With millions of people opening their wallets to spend on crazy deals and sales, some individuals choose Black Friday to enter the stock market instead. While others are spending money, they trade stocks and indices with the potential to earn.
What is Black Friday?
In the 1940s, "Black Friday" was coined to describe the heavy and disruptive pedestrian and vehicle traffic that would occur the day after Thanksgiving—this day marked the unofficial beginning of the holiday shopping season. Initially, it was a phrase used more in caution than celebration, linked to the chaos of traffic and vehicular accidents.
However, as time progressed, the term evolved and adopted a more positive spin. By the latter part of the 20th century, "Black Friday" began getting associated with the notion of businesses moving from "red" (losses) to "black" (profits), as their sales on this day significantly boosted their revenues. This transition symbolised a shift in the day's significance, from a day of hectic traffic to a day of crucial economic importance for retailers.
In the last few decades, retailers began to embrace Black Friday as a golden opportunity for marketing. They offered special deals and extended shopping hours, making the day a cultural phenomenon. By the early 2000s, this day had firmly established itself as the busiest shopping day of the year, not just in the United States but increasingly in other parts of the world.
Trading around Black Friday
In an article published by Quantified Strategies, a simple strategy of buying the S&P 500 cash index on the Friday before Thanksgiving, (17 November), and closing the position on Black Friday, 24 November, would provide a return of 46.79% if done every year since 1960.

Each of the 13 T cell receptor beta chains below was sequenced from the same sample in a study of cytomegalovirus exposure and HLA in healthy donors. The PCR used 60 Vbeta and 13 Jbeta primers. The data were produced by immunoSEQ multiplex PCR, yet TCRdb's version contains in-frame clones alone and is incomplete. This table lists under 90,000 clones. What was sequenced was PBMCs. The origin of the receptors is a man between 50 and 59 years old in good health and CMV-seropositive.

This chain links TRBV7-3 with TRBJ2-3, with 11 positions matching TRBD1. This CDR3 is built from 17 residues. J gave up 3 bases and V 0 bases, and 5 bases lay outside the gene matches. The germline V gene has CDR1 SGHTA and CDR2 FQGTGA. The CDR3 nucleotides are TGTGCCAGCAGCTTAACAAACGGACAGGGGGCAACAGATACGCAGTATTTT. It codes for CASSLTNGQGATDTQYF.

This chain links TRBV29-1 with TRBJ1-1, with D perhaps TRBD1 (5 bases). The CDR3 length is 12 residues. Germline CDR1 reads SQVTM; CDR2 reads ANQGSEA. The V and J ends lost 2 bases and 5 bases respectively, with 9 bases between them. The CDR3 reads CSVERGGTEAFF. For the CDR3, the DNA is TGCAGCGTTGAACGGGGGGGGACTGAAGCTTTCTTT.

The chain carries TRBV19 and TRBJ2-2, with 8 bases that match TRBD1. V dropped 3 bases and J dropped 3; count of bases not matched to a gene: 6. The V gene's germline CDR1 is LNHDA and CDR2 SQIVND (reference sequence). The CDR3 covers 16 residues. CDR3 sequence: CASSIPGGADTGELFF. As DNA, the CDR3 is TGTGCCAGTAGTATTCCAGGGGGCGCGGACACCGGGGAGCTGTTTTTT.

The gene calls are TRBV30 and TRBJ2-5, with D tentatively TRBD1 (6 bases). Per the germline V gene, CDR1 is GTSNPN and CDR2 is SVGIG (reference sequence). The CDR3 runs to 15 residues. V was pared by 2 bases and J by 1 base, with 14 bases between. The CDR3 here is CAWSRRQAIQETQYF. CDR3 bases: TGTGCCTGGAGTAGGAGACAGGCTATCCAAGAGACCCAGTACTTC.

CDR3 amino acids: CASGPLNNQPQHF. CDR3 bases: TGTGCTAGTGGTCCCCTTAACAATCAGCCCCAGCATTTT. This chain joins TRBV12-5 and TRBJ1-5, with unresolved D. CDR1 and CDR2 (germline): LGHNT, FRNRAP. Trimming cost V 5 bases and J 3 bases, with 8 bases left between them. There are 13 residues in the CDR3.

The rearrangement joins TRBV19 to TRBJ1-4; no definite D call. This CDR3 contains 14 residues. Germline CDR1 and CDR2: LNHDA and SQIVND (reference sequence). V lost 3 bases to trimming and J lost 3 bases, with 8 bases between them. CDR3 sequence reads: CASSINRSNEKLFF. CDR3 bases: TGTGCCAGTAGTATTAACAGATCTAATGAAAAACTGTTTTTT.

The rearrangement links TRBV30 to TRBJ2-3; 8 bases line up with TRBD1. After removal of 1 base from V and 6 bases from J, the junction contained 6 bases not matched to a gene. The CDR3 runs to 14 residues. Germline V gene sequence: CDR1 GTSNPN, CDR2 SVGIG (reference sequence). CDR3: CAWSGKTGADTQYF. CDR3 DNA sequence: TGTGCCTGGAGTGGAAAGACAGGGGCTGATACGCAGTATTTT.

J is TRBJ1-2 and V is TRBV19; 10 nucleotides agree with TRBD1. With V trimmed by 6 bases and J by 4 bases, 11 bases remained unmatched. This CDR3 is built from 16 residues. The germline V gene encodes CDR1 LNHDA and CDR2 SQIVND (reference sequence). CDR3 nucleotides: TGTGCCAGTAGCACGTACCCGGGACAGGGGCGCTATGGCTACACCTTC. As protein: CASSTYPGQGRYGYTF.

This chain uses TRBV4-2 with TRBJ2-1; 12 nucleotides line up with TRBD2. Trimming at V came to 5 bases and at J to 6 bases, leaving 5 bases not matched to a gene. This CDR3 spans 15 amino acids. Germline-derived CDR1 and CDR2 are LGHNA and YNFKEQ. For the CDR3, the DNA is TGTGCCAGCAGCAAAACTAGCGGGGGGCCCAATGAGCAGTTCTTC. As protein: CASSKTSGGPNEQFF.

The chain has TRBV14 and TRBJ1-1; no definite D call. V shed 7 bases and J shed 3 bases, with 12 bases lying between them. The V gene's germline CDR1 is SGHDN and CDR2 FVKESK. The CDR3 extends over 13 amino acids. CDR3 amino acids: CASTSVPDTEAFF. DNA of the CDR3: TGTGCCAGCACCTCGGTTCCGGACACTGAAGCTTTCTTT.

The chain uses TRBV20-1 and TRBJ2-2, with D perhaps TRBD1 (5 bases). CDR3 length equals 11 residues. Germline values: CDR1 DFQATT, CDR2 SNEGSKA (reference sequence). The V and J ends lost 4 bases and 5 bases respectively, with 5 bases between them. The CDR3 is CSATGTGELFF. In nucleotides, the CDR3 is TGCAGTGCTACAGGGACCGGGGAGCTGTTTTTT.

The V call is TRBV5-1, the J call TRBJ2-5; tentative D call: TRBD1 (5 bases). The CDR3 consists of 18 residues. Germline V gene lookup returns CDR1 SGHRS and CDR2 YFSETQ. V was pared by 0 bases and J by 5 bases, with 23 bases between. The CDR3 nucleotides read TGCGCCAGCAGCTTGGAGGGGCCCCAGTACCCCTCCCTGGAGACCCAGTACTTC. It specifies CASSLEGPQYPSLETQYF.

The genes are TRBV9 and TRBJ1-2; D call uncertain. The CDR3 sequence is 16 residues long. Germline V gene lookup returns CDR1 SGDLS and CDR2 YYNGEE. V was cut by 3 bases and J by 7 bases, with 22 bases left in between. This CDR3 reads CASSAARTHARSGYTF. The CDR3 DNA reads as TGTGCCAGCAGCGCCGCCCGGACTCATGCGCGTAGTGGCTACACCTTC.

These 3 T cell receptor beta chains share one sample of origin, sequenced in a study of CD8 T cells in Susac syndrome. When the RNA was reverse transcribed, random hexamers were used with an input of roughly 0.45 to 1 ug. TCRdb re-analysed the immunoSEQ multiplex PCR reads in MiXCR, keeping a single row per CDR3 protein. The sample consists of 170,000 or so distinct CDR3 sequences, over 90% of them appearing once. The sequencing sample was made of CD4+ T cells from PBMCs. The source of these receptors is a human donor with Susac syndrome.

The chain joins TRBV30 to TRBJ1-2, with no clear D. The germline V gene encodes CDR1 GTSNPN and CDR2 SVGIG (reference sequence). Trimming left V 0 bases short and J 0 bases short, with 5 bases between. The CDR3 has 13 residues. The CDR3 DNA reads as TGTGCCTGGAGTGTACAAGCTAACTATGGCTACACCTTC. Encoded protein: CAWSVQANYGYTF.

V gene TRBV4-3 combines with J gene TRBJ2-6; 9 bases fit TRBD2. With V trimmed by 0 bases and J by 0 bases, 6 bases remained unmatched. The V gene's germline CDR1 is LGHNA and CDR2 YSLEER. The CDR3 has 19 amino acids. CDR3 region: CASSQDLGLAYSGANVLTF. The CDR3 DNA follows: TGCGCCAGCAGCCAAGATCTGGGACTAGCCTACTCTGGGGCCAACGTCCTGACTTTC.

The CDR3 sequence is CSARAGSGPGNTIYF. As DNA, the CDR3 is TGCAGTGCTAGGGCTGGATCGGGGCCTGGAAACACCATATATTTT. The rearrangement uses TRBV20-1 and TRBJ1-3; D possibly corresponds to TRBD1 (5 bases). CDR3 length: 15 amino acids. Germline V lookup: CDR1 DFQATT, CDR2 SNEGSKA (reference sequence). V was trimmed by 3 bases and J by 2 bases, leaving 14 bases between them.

The average gain per trade equates to 0.64%, and the win ratio is 68%, meaning that a majority of the trades would be profitable. However, the strategy is not without risk. If one would indeed have traded the strategy since 1960, the trader would have experienced a max drawdown of 7%. The Quantified Strategies author concludes: “The gain is higher than for any random week during the year.”
What if we hold on to an S&P 500 position beyond Black Friday?
In a 2022 article by Yahoo Finance, the Monday following Black Friday is usually a losing day for the S&P 500. The typical loss would be 0.23%, with only 41% of days being positive since 1990. These results tie in with the strategy of Quantified Strategies.
The Yahoo article can also teach us something else. The trading week following Black Friday indicates what may happen with the market in the next three months. In instances where the S&P 500 (SPX 500) saw an increase of at least 1% in the week succeeding Black Friday, the subsequent three-month period averaged returns of 3.9%, with upwards of 80% being favourable. On the other hand, if the week after Black Friday marked a downturn of 1% or more, the index generally recorded an average fall of 4.6%, with positive returns constituting merely 33%.
What stocks to buy?
You might think buying the shares of companies like Amazon and Walmart might be a good idea. But statistics show that in the last ten years, these two firms tend to lose 0.60% and 0.64% on average in the week following Black Friday. Instead, stocks like HP and Nike tend to outperform the markets.
As always, when historical relationships might break down, using more than backwards-looking data is important in trading.
Check out how your trading strategies would have performed in the past Black Fridays using our FREE backtesting tool, exclusive on ThinkTrader web. Dive into the historical data to refine your approach for the upcoming Black Friday weekend.
NIKE trade sideways ahead of Black Friday
Seen from perspective of a long-term investor, the share price is up dramatically. In the early 2000s, Nike (ticker: NKE) traded around 5 dollars a share, providing a 20x on the investment. However, in the last four years, NKE has been trading sideways. The development has been dire for long-term buyers, but the situation is ripe for people interested in buying today.
From a technical perspective, the price is trading sideways between $88 and $115.45, and a break to either side of this range could ignite a new trend. The price is also trading inside a triangle, and this pattern is the most interesting. We have highlighted the pattern in the chart below using the blue lines. If the price breaks out above the downward trending line, we could see a 66-dollar move. In comparison, a break to the lower end of the pattern could send the price lower by 40 dollars. However, given the success of Nike and its position in the market, I estimate this scenario is less likely.
Nike (NKE) Weekly Chart
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